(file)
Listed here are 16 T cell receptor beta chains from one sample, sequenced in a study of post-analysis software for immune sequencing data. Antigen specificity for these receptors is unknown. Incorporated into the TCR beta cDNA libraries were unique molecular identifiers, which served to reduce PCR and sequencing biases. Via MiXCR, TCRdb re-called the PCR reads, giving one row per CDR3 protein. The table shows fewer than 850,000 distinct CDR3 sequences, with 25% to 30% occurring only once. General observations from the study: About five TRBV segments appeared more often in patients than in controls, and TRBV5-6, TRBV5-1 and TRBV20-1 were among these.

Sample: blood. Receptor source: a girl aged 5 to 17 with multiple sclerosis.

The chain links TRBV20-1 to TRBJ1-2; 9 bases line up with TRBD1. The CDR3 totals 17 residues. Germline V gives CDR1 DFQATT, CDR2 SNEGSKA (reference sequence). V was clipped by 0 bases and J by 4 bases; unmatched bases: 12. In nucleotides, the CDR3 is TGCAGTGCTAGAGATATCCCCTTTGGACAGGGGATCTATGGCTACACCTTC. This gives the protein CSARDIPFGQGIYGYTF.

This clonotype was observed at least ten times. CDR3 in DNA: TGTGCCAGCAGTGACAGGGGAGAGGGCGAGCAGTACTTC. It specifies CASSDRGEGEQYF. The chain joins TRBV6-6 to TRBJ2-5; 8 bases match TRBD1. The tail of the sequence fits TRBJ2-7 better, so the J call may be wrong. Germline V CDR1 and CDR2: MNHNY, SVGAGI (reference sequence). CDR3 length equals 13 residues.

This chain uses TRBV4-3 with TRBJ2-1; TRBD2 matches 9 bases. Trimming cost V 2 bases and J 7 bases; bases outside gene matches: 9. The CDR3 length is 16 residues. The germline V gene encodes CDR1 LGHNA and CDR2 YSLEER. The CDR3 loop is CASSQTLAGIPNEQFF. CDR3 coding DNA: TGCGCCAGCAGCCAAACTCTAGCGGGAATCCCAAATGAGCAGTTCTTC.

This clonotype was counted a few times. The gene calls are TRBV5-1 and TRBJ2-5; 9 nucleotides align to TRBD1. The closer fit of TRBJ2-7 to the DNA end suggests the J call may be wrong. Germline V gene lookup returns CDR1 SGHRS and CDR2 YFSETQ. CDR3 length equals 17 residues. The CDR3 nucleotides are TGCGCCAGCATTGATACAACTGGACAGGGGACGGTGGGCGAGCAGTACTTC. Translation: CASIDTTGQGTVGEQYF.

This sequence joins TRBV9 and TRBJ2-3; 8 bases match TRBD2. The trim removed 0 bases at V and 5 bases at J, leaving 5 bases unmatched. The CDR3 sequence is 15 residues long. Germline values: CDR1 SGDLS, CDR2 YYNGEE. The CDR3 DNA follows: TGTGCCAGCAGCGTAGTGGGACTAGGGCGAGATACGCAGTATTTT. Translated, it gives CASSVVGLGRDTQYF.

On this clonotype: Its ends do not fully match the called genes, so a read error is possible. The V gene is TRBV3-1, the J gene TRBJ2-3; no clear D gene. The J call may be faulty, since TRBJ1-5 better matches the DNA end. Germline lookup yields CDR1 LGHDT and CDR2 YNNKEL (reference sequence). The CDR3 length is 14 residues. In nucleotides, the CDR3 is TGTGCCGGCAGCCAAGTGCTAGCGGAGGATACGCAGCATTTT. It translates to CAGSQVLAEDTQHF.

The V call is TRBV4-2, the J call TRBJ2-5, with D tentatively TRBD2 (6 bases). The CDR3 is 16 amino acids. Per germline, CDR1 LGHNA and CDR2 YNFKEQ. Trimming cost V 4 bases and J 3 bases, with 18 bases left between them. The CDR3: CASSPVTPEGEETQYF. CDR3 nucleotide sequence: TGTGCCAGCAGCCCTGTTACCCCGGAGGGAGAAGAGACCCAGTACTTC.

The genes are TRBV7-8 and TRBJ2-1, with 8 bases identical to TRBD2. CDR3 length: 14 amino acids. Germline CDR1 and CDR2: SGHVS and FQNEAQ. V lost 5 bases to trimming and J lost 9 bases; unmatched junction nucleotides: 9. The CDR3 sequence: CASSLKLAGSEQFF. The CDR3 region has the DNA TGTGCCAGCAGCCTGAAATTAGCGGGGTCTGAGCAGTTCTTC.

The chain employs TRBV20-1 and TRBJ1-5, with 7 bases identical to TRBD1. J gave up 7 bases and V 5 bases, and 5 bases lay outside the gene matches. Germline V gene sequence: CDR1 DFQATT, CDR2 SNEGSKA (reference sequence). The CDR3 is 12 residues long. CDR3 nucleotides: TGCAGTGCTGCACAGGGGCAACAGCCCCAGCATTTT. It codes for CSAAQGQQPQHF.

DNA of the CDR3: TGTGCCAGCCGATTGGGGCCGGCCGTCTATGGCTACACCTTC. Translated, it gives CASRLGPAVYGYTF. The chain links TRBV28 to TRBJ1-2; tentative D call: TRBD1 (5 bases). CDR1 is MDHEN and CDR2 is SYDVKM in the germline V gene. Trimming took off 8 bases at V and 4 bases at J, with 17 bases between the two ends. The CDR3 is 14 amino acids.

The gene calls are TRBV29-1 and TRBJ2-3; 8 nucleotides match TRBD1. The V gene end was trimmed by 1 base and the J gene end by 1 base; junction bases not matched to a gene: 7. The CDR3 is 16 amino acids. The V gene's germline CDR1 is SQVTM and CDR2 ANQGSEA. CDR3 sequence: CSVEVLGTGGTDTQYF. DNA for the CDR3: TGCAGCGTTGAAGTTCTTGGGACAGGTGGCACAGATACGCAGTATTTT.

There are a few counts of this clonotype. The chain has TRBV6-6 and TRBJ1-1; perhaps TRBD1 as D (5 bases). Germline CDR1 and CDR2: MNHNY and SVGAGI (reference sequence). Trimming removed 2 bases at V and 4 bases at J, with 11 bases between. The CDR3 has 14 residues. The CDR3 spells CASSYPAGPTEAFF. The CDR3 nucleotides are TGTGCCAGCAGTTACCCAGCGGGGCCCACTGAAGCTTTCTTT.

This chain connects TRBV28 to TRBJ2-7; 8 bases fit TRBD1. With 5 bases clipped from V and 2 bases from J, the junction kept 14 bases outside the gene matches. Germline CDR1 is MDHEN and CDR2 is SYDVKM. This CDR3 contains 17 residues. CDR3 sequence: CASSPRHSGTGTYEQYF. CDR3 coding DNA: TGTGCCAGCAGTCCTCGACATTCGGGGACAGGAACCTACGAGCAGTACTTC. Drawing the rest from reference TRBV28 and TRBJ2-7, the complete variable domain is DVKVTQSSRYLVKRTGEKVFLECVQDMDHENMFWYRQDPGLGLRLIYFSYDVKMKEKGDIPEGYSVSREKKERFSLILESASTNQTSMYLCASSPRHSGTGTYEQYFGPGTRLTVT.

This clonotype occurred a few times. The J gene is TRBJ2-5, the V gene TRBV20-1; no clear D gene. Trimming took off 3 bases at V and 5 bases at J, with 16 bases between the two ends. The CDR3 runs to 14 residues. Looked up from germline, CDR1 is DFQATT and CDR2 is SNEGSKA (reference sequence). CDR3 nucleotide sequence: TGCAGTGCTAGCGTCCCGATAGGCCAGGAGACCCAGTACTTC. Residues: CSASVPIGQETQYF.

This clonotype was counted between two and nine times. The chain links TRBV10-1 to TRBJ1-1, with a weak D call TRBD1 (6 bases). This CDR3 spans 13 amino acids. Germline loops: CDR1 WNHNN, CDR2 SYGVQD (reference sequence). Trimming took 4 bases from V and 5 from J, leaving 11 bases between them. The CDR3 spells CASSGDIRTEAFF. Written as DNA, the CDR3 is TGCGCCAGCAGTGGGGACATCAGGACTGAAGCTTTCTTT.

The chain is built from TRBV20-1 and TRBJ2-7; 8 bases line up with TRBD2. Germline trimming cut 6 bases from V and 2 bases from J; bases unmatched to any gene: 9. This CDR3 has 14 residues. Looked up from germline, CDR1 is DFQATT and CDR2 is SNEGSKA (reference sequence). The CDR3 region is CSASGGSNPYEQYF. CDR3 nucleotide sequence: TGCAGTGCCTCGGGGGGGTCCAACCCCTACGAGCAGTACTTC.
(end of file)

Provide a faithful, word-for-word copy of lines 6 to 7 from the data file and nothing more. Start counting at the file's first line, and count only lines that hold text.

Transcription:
This clonotype was counted a few times. The gene calls are TRBV5-1 and TRBJ2-5; 9 nucleotides align to TRBD1. The closer fit of TRBJ2-7 to the DNA end suggests the J call may be wrong. Germline V gene lookup returns CDR1 SGHRS and CDR2 YFSETQ. CDR3 length equals 17 residues. The CDR3 nucleotides are TGCGCCAGCATTGATACAACTGGACAGGGGACGGTGGGCGAGCAGTACTTC. Translation: CASIDTTGQGTVGEQYF.

This sequence joins TRBV9 and TRBJ2-3; 8 bases match TRBD2. The trim removed 0 bases at V and 5 bases at J, leaving 5 bases unmatched. The CDR3 sequence is 15 residues long. Germline values: CDR1 SGDLS, CDR2 YYNGEE. The CDR3 DNA follows: TGTGCCAGCAGCGTAGTGGGACTAGGGCGAGATACGCAGTATTTT. Translated, it gives CASSVVGLGRDTQYF.